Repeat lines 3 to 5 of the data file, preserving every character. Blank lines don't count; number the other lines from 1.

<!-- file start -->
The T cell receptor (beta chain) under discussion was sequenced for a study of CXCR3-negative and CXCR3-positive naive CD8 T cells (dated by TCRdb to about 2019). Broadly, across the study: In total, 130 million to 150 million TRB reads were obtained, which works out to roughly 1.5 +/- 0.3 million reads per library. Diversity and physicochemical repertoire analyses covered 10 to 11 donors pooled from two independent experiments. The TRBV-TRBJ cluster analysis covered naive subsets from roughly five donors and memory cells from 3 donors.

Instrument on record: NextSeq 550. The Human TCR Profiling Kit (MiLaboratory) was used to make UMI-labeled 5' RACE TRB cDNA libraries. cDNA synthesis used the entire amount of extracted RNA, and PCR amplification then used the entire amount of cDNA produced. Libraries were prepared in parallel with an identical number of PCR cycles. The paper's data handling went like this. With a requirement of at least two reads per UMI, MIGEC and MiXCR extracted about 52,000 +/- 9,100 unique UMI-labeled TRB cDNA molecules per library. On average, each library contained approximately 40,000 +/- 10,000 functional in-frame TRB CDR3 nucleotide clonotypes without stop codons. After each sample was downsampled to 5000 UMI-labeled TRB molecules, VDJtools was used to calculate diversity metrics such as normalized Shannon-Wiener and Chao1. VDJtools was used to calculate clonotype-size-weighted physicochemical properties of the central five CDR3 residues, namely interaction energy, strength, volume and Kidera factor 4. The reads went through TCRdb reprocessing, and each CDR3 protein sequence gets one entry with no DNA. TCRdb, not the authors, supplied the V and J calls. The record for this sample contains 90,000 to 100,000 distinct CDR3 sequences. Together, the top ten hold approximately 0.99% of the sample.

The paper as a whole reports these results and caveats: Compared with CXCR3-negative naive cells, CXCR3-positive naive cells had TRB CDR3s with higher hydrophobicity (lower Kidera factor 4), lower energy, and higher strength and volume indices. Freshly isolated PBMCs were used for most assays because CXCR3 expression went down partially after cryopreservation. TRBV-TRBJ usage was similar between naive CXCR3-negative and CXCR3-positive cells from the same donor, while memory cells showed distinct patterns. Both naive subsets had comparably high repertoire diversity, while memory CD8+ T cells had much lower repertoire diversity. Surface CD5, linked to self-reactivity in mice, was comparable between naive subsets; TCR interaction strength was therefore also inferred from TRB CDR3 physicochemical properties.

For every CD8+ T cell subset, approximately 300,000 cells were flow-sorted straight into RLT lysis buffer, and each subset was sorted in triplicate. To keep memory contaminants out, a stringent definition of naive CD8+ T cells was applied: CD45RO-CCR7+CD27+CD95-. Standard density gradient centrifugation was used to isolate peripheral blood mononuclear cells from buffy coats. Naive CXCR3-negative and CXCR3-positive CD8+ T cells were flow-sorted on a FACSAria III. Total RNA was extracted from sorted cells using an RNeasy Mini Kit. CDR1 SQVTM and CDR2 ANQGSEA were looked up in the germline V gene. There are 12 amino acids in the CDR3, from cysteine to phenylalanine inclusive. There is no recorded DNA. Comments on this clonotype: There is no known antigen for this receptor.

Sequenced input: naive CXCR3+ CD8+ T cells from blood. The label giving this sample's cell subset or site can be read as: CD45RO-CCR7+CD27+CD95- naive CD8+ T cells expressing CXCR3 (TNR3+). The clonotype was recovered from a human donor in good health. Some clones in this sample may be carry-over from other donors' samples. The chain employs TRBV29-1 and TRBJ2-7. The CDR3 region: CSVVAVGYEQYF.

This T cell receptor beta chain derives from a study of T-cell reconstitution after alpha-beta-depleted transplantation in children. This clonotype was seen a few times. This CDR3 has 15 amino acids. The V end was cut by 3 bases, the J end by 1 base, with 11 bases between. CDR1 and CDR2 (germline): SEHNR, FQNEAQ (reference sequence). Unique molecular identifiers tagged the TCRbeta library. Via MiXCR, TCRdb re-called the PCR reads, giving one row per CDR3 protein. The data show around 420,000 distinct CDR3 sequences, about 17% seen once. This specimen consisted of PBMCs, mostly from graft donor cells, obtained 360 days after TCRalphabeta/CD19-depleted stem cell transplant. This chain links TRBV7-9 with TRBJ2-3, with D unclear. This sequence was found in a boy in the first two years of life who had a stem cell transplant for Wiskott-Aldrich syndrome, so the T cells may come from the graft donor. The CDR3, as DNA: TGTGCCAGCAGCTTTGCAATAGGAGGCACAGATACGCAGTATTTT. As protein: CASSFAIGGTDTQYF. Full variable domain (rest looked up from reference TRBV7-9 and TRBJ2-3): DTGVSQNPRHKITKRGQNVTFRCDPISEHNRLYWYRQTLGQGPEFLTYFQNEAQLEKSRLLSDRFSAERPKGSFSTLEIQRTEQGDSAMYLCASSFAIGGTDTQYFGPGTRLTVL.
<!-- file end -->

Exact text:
The paper as a whole reports these results and caveats: Compared with CXCR3-negative naive cells, CXCR3-positive naive cells had TRB CDR3s with higher hydrophobicity (lower Kidera factor 4), lower energy, and higher strength and volume indices. Freshly isolated PBMCs were used for most assays because CXCR3 expression went down partially after cryopreservation. TRBV-TRBJ usage was similar between naive CXCR3-negative and CXCR3-positive cells from the same donor, while memory cells showed distinct patterns. Both naive subsets had comparably high repertoire diversity, while memory CD8+ T cells had much lower repertoire diversity. Surface CD5, linked to self-reactivity in mice, was comparable between naive subsets; TCR interaction strength was therefore also inferred from TRB CDR3 physicochemical properties.

For every CD8+ T cell subset, approximately 300,000 cells were flow-sorted straight into RLT lysis buffer, and each subset was sorted in triplicate. To keep memory contaminants out, a stringent definition of naive CD8+ T cells was applied: CD45RO-CCR7+CD27+CD95-. Standard density gradient centrifugation was used to isolate peripheral blood mononuclear cells from buffy coats. Naive CXCR3-negative and CXCR3-positive CD8+ T cells were flow-sorted on a FACSAria III. Total RNA was extracted from sorted cells using an RNeasy Mini Kit. CDR1 SQVTM and CDR2 ANQGSEA were looked up in the germline V gene. There are 12 amino acids in the CDR3, from cysteine to phenylalanine inclusive. There is no recorded DNA. Comments on this clonotype: There is no known antigen for this receptor.

Sequenced input: naive CXCR3+ CD8+ T cells from blood. The label giving this sample's cell subset or site can be read as: CD45RO-CCR7+CD27+CD95- naive CD8+ T cells expressing CXCR3 (TNR3+). The clonotype was recovered from a human donor in good health. Some clones in this sample may be carry-over from other donors' samples. The chain employs TRBV29-1 and TRBJ2-7. The CDR3 region: CSVVAVGYEQYF.